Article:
Warning: This story contains disturbing details.
After several days of legal arguments with no jury present, forensic psychiatrist Dr. Julian Gojer returned to the witness stand in the trial of a man accused of killing a Muslim family two years ago in London, Ont.
Nathaniel Veltman, 22, admitted that he ran his truck into the Afzaal family in northwest London, Ontario on June 6, 2021. He has pleaded not guilty to four counts of first-degree murder and one count of attempted murder , as well as associated terrorism charges that were filed because prosecutors say he was motivated by far-right ideology.
“If we accept what he is saying as truth, then he is describing an experience in which he is in a severe state of anxiety, his judgment is impaired and he is not rationally evaluating the situation and what is going to happen next, but is instead focusing on his obsession,” Gojer told jurors Thursday of the defendant’s testimony earlier in the weeks-long trial.
Four family members died after being hit by the accused’s van: high school student Yumnah Afzaal, 15, her parents, Madiha Salman, 44, an engineer, and Salman Afzaal, 46, a physical therapist, along with the matriarch of the Talat Afzaal family. 74 years old, teacher and artist. A nine-year-old boy was seriously injured but survived.
Thursday was the first time the jury was in court since Monday afternoon, as Judge Renee Pomerance and attorneys discussed legal matters that the media cannot report.
During his testimony, Gojer continued to talk about the defendant’s state of mind,
In the hours after his arrest, Veltman confessed to police and told a detective that he planned the attack because he had gone down a “rabbit hole” of far-right content online. He was wearing a Crusader t-shirt that he made during the attack, as well as a military helmet and a bulletproof vest. In his apartment, police found notes about the speeds at which a vehicle hit was most likely to kill a pedestrian, as well as a document titled “A White Awakening,” called a manifesto by prosecutors.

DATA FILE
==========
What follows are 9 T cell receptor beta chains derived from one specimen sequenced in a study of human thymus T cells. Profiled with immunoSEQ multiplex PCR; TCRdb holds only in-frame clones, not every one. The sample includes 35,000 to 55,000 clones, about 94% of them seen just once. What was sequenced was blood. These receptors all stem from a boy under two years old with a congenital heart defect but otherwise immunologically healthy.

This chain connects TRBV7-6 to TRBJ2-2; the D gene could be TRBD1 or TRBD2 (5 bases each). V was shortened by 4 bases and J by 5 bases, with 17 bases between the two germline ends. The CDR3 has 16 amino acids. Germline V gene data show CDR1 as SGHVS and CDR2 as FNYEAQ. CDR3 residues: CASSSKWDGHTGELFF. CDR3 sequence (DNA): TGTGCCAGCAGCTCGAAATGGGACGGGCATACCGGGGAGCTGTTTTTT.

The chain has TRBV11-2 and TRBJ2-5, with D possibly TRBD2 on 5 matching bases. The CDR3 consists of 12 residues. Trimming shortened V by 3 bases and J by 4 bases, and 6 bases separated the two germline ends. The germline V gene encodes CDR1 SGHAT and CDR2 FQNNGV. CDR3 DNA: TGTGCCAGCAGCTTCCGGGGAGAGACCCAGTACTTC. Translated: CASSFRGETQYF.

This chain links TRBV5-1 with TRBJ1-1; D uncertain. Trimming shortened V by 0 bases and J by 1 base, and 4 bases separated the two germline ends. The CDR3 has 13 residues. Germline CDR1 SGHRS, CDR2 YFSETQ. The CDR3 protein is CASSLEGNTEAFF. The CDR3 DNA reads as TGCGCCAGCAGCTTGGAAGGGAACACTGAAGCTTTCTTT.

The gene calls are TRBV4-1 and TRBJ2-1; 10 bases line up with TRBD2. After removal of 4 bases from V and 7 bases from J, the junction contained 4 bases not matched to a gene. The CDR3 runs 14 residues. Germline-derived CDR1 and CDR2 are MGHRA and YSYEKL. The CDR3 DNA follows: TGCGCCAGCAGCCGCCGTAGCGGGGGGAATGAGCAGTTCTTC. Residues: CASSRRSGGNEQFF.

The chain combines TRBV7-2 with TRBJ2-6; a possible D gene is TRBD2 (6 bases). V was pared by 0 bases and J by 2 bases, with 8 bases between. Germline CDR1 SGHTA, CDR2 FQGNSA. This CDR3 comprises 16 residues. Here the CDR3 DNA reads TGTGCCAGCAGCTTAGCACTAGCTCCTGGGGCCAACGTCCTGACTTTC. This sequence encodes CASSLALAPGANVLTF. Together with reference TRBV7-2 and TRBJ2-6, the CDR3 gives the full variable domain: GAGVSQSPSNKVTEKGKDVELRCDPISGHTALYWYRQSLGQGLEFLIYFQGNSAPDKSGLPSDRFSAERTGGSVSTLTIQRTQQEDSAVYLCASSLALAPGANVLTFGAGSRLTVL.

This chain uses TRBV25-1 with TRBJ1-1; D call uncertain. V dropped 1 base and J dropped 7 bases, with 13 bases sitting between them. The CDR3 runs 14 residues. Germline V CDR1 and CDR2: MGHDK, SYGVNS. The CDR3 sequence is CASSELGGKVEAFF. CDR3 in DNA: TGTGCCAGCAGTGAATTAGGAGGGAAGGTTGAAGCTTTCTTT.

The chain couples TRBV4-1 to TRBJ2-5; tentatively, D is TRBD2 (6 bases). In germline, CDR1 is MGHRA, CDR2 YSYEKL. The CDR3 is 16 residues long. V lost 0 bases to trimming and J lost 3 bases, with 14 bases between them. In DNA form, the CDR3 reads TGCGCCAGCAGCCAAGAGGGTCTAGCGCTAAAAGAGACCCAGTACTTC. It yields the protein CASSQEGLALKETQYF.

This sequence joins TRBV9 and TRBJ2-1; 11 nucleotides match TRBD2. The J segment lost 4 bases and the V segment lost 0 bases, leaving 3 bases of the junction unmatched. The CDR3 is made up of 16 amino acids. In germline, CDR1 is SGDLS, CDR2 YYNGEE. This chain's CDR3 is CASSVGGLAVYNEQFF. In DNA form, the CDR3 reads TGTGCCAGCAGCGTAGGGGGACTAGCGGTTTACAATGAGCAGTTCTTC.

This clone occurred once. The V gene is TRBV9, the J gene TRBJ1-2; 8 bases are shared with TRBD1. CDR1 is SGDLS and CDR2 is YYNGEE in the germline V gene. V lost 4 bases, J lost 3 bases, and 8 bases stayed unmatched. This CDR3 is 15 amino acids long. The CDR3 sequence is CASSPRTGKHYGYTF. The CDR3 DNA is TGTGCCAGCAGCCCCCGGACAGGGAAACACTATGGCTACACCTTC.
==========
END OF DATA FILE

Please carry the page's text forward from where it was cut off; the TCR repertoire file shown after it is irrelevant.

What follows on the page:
Testifying in his own defense, the defendant previously told the jury that he did not plan the attack and that he made up the story while waiting in his cell as a way to justify his attack to himself and the detective. He said he was in a “dream state” and couldn’t resist driving toward the family, who he knew were Muslims by the way they were dressed.
Christian beliefs were ‘psychological brakes’
“It talks about needing to hit the accelerator to get rid of your impulses. There is a certain degree of awareness of the consequences of your actions,” Gojer testified. “His Christian beliefs acted as psychological brakes and he understood that there could be more serious consequences, but he tells himself: ‘I can give up my Christian beliefs, I can remove the brakes.'”
The accused is “removing his moral restraints” to complete his “heinous act” or to “get rid of his obsessions,” the psychiatrist said.
The defendant testified that he consumed magic mushrooms about 40 hours before his vehicle hit the family.
Gojer has testified that the drugs leaving his system may have prevented him from resisting his urge to drive to the family.
“You have to look at the language. The need is to drive towards them, drive towards them. It doesn’t talk about the need to kill,” Gojer said. “She is not a normal person who clashes with people. She is someone with multiple disorders who thinks irrationally.”
Gojer has diagnosed the defendant with obsessive-compulsive disorder, autism spectrum disorder, depression, anxiety and a personality disorder. He took the mushrooms because his great-grandmother, a mother figure to him, had just died.
Gojer’s testimony is expected to continue Friday.